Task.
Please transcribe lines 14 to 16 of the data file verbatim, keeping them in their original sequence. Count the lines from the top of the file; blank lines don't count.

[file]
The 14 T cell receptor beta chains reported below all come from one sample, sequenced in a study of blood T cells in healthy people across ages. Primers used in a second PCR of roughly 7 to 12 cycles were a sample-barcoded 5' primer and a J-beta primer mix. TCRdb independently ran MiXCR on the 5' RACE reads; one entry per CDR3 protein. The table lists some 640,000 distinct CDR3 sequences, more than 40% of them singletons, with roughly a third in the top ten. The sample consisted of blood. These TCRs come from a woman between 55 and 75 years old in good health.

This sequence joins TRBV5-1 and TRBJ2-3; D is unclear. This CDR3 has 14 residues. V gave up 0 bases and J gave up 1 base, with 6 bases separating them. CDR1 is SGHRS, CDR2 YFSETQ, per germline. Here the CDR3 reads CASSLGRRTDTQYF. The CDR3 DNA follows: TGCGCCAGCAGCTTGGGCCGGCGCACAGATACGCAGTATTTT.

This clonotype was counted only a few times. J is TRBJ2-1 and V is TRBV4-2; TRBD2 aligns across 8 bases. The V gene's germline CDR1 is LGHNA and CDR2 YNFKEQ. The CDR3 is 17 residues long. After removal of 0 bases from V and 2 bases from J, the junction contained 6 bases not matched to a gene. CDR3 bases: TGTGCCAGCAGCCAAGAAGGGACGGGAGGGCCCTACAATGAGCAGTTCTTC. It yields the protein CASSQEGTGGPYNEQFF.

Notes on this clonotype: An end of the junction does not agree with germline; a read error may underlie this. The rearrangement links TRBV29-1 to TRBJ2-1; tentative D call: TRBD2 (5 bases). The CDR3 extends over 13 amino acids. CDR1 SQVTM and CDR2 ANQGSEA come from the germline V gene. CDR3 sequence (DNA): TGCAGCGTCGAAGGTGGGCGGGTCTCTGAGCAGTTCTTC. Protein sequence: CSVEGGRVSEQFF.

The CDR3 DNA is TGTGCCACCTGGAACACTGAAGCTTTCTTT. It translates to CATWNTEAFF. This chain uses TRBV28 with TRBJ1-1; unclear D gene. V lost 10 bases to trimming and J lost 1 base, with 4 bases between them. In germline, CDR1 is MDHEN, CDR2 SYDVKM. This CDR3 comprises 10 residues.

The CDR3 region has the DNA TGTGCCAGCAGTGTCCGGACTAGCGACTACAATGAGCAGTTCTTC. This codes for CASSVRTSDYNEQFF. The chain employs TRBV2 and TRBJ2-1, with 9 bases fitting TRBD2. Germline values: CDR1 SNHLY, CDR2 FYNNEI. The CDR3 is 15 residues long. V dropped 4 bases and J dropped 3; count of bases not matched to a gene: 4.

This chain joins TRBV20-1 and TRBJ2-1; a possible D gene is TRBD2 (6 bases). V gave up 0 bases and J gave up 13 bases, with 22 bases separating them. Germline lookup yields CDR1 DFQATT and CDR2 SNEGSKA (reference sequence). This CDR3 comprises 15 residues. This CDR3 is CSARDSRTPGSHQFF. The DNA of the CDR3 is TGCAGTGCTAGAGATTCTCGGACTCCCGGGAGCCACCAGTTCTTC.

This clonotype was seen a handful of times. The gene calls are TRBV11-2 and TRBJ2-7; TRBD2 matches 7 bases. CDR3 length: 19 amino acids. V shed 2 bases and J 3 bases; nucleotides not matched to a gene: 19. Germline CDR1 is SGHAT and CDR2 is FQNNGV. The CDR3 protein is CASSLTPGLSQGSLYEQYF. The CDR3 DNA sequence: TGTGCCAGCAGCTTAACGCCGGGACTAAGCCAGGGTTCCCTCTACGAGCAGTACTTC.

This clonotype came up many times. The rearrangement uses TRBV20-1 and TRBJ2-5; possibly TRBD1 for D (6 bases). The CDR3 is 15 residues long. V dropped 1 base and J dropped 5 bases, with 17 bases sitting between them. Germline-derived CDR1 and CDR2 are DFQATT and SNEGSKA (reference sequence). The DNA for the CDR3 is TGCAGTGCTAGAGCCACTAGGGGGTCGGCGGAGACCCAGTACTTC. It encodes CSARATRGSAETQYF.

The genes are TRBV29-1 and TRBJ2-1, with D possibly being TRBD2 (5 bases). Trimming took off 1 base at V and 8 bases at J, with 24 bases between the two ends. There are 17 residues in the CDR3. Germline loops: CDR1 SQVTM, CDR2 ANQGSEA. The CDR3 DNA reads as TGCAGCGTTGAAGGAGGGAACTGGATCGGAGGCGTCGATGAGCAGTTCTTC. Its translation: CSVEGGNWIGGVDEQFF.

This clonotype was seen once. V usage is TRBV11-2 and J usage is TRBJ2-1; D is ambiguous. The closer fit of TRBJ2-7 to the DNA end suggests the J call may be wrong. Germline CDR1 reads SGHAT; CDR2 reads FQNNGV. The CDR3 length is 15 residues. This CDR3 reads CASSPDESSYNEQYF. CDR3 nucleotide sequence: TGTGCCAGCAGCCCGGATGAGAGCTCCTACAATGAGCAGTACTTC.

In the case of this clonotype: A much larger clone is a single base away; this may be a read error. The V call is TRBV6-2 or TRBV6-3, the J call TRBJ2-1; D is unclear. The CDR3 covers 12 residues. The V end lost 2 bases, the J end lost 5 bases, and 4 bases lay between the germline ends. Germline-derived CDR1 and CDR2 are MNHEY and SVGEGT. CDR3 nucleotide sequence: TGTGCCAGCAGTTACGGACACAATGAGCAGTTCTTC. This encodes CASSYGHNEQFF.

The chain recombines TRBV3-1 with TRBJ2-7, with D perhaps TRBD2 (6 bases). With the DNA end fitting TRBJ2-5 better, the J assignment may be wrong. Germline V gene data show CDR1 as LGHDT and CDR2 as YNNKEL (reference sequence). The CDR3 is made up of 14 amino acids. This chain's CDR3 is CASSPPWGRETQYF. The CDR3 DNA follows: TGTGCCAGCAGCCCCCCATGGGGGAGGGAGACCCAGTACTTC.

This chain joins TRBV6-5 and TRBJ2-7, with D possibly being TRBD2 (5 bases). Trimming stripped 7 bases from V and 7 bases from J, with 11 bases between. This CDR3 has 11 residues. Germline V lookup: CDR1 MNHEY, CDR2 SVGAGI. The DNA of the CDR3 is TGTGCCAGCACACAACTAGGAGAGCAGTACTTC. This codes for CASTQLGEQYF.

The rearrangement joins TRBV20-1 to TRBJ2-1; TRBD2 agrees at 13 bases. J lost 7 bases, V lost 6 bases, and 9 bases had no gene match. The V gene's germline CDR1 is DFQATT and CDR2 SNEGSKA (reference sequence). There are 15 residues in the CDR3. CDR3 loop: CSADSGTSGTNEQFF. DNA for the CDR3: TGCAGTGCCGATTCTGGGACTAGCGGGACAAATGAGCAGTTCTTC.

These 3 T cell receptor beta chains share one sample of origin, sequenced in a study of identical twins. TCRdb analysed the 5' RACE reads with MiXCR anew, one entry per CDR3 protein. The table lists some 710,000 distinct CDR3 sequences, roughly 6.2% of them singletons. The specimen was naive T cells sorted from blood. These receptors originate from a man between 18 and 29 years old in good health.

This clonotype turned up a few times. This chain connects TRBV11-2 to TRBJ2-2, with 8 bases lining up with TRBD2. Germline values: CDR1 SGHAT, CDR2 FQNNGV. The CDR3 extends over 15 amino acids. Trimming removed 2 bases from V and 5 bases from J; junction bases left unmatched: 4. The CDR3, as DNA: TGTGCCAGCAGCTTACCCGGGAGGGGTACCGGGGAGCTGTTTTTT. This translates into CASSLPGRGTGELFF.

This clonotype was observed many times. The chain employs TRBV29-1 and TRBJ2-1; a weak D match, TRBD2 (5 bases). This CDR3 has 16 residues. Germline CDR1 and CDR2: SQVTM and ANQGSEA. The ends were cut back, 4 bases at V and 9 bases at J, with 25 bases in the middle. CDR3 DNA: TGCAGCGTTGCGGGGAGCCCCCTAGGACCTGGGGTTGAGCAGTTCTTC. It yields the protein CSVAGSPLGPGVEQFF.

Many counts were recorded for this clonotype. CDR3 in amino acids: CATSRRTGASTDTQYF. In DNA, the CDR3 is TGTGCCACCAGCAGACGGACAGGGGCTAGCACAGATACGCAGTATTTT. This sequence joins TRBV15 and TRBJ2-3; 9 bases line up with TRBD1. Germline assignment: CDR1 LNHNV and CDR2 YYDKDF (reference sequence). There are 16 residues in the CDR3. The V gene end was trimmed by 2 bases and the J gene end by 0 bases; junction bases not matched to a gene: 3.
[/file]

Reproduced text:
This chain joins TRBV6-5 and TRBJ2-7, with D possibly being TRBD2 (5 bases). Trimming stripped 7 bases from V and 7 bases from J, with 11 bases between. This CDR3 has 11 residues. Germline V lookup: CDR1 MNHEY, CDR2 SVGAGI. The DNA of the CDR3 is TGTGCCAGCACACAACTAGGAGAGCAGTACTTC. This codes for CASTQLGEQYF.

The rearrangement joins TRBV20-1 to TRBJ2-1; TRBD2 agrees at 13 bases. J lost 7 bases, V lost 6 bases, and 9 bases had no gene match. The V gene's germline CDR1 is DFQATT and CDR2 SNEGSKA (reference sequence). There are 15 residues in the CDR3. CDR3 loop: CSADSGTSGTNEQFF. DNA for the CDR3: TGCAGTGCCGATTCTGGGACTAGCGGGACAAATGAGCAGTTCTTC.

These 3 T cell receptor beta chains share one sample of origin, sequenced in a study of identical twins. TCRdb analysed the 5' RACE reads with MiXCR anew, one entry per CDR3 protein. The table lists some 710,000 distinct CDR3 sequences, roughly 6.2% of them singletons. The specimen was naive T cells sorted from blood. These receptors originate from a man between 18 and 29 years old in good health.